2020: Start small, think big - and learn fast

Sunday December 29 2019


On Thursday, December 26, 2019, The Citizen published in these pages a news-report titled ‘Cow breeder who envisions starting a milk factory.’

Penned by the veritable Rosemary Mirondo, the report was about one Ms Mwanaheri Juma, a resident of rural Bagamoyo District in the Coast Region who has been breeding cattle as a business.

Ms Juma started the business with three cows in 1994, and has since then grown her cattle herd to 180 head – no doubt comprising several bulls among the milch cows.

According to Ms Juma, her herd is currently producing an average of (only) 195 litres of milk daily. Yet, she still has difficulty finding a ready a market for the milk in the raw form.

In any case, rightly or wrongly considering her dairy farming a success story, Ms Juma is mulling expanding her business by adding a milk processing factory to her portfolio of business assets.

The case for dairy plant for exports


This sounds reasonable on the face of it – and especially considering that, although Tanzania currently produces approximately 2.4 billion litres of milk annually, the country still spends the goodly sum of Sh30 billion in scarce foreign exchange on milk imports yearly.

Generally, a milk factory – also known as a dairy factory – is used to process milk onto cream milk, skimmed milk, milk powder, butter, yogurt, cheese, lactose, casein, whey/milk serum, kumis, etc.

More often than not, the milk input is collected from cattle farms surrounding the factory where it is located. This alone tends to suggest that, for a dairy factory to be a feasible, viable project, it must be founded on more than a mere 180 head of cattle on a single farm.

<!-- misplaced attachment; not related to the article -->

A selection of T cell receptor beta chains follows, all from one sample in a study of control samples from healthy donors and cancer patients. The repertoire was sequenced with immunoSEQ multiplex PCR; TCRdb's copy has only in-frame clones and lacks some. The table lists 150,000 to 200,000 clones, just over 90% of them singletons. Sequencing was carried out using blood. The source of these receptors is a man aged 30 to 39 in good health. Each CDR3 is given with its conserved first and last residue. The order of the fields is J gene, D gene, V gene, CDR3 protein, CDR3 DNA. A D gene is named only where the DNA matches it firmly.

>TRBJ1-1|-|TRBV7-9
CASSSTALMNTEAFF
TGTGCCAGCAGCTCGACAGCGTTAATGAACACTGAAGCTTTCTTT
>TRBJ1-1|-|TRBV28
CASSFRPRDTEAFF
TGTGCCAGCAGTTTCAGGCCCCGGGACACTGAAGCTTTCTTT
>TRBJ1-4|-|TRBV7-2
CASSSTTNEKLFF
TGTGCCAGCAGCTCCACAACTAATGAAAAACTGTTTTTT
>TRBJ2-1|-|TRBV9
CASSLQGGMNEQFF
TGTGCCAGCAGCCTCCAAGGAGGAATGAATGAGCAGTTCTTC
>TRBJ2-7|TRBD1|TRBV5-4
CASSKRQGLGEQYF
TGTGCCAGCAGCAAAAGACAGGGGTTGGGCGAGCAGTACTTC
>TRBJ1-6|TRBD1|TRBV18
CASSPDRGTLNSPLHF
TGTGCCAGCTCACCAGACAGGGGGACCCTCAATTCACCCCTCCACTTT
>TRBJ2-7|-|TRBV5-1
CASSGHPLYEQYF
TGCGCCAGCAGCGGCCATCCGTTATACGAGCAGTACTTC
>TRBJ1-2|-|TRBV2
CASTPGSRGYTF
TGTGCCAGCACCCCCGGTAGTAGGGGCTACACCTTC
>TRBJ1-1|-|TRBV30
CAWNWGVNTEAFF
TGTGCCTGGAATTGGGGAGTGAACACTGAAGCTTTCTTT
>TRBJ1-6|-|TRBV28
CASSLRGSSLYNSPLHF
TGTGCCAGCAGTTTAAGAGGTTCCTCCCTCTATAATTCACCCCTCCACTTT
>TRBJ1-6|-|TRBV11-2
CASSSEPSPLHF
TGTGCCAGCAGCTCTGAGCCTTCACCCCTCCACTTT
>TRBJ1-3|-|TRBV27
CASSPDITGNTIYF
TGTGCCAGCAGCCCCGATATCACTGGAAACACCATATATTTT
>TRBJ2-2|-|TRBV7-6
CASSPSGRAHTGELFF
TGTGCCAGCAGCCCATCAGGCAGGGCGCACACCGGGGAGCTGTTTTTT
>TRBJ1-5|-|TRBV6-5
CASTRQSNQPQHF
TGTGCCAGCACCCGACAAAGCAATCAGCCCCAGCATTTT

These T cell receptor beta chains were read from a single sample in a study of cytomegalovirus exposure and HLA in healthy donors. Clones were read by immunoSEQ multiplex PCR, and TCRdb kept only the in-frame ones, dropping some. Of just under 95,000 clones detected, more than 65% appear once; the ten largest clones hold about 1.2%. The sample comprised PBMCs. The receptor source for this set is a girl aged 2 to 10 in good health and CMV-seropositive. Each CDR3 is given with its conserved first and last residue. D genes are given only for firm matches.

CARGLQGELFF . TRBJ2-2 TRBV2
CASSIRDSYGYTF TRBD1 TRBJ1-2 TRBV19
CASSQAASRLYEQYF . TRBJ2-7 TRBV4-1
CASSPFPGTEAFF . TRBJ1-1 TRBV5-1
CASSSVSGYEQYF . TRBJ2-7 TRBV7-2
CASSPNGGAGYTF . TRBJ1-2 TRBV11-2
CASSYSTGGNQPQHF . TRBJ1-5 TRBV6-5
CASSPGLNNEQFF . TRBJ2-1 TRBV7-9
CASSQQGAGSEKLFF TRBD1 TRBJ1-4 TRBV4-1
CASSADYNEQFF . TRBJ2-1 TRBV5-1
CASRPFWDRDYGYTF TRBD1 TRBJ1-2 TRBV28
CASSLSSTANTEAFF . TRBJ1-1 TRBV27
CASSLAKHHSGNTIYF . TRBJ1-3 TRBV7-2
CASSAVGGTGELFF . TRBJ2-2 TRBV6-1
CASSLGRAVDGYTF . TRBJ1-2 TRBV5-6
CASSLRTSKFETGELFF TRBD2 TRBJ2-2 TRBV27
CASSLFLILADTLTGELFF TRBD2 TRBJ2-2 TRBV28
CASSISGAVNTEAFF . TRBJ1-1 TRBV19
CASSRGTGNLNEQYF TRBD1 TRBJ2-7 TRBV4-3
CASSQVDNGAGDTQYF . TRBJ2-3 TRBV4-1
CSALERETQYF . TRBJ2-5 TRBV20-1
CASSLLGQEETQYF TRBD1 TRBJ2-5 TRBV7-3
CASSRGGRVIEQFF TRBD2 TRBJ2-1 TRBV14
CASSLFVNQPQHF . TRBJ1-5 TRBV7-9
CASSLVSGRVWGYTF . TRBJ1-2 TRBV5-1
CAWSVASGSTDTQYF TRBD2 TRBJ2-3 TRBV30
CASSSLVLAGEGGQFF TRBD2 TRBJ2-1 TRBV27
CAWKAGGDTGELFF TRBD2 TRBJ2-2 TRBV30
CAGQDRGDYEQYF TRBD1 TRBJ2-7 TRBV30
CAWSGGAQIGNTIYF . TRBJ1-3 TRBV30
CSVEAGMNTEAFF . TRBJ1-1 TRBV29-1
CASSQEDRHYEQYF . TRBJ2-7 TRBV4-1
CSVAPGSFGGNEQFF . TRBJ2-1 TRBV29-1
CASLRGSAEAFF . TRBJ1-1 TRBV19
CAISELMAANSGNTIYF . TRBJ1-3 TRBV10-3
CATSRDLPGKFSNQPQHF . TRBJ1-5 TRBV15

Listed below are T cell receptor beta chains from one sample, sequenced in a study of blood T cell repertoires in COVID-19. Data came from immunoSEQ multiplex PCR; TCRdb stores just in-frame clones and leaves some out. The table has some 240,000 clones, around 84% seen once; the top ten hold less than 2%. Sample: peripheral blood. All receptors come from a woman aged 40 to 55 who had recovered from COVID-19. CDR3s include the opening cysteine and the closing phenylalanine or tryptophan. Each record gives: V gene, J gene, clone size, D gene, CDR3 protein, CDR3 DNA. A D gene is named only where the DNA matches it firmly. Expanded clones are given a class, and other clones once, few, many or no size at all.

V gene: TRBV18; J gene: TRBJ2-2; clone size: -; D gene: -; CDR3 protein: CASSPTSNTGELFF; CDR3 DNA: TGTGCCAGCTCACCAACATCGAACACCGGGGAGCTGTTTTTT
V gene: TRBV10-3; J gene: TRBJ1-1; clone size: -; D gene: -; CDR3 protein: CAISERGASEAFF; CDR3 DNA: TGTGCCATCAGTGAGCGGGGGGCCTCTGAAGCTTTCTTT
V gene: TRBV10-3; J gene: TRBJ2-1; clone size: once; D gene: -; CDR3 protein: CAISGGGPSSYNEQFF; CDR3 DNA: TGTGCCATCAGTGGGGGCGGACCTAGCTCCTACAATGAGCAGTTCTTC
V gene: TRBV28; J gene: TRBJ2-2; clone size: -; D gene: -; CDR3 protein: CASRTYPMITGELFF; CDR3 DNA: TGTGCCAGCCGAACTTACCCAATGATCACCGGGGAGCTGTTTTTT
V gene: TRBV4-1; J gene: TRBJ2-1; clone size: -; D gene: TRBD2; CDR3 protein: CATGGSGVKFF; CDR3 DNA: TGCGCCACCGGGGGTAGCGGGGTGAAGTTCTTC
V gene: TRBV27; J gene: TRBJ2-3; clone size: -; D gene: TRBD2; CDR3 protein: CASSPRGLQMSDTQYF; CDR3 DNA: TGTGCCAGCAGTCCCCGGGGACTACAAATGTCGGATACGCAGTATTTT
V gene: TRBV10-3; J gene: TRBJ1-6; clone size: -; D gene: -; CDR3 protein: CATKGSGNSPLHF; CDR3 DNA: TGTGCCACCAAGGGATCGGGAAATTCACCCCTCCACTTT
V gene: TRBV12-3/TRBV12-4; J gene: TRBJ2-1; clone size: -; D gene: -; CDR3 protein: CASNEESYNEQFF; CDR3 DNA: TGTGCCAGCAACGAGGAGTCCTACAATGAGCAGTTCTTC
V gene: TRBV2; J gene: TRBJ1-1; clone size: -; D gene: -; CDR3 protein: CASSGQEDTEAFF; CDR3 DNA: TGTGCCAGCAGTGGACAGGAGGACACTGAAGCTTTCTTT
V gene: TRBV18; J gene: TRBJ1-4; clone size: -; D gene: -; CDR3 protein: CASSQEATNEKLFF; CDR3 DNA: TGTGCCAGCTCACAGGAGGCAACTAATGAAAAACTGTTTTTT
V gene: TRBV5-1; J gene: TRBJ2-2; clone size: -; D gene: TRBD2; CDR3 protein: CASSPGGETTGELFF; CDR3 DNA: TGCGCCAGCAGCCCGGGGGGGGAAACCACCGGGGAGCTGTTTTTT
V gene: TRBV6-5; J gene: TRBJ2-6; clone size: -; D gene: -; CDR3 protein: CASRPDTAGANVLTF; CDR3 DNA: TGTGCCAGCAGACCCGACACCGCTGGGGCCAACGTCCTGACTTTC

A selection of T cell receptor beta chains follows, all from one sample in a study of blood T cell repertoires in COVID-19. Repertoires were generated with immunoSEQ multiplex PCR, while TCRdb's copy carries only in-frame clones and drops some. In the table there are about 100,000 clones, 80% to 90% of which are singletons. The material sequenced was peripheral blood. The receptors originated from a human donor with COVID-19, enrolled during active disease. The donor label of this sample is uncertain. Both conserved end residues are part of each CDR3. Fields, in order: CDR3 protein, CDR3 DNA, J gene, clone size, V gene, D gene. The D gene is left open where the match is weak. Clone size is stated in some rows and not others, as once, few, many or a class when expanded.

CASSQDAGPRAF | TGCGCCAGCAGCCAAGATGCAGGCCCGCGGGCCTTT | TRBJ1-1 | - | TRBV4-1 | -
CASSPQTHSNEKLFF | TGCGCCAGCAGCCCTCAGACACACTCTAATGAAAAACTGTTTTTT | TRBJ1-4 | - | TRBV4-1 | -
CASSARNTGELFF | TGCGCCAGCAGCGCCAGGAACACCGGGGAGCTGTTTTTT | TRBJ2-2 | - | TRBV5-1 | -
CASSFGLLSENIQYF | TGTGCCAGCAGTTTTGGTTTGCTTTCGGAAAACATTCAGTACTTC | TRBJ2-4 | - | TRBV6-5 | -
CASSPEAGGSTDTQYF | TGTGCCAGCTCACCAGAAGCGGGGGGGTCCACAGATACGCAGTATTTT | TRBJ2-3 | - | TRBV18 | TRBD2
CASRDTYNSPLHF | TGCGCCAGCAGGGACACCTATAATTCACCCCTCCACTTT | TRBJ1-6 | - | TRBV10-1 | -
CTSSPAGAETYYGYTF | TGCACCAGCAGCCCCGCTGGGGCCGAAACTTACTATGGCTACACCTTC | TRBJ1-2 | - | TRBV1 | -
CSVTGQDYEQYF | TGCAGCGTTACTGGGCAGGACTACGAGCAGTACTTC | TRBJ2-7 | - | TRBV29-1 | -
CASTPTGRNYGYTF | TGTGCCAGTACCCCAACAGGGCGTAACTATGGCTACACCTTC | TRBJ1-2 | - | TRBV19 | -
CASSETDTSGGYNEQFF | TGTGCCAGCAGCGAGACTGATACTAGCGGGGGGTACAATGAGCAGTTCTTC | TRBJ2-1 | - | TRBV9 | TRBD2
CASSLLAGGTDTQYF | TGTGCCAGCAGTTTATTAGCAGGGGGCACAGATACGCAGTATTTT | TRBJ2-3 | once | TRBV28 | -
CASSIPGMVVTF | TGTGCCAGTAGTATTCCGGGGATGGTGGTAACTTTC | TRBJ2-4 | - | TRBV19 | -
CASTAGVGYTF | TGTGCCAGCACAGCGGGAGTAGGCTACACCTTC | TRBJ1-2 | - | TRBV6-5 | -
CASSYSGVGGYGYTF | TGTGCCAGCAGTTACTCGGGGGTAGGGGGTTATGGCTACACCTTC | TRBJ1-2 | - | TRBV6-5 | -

For starters, dairy farming itself requires a relatively huge capital investment in land, buildings, equipment and cows – to say nothing of the (few) bulls needed on the farm to ‘catalyse’ milk production!

There’s, of course, nothing against a dairy farmer also establishing a dairy factory in due course of time and events – as Ms Juma is proposing to do.

But – as we already noted in The Citizen on May 24 this year – the dairy industry in Tanzania comprises about 74 dairy plants, all of them small-scale businesses operating at only 30 percent of their installed capacity, and mainly producing short shelf-life products like pasteurized yoghurt, etc.

Why is this the case in a country which is blissfully blessed with so many livestock herds, pray? Why, indeed?

In such a situation, what Tanzania now needs is not another processor of yet more ‘short shelf-life products,’ but a serious producer of long-lasting dairy products not only for the larger domestic market across the sprawling country, but also for export markets across the world.

However – for the avoidance of any and all doubt – we are NOT saying that dairy farmers and others the likes of Ms Mwanaheri Juma should not proceed with dairy farming and plans to industrialise Tanzania the best way they can.

Or rather, given the extensiveness of the country and the fact that cattle herders can be found all over, incentives should be provided to investors so that they would start more milk processing factories in every region to ensure pastoralists have a ready market for their products.

Joint ventures may also be the way to go for the likes of Ms Mwanaheri. They may start small and later grow and expand.

As the ki-Swahili proverb goes: ‘Mbuyu ulianza kama mchicha!’ Therefore, ‘Think Big; Start Small – and Learn Fast!’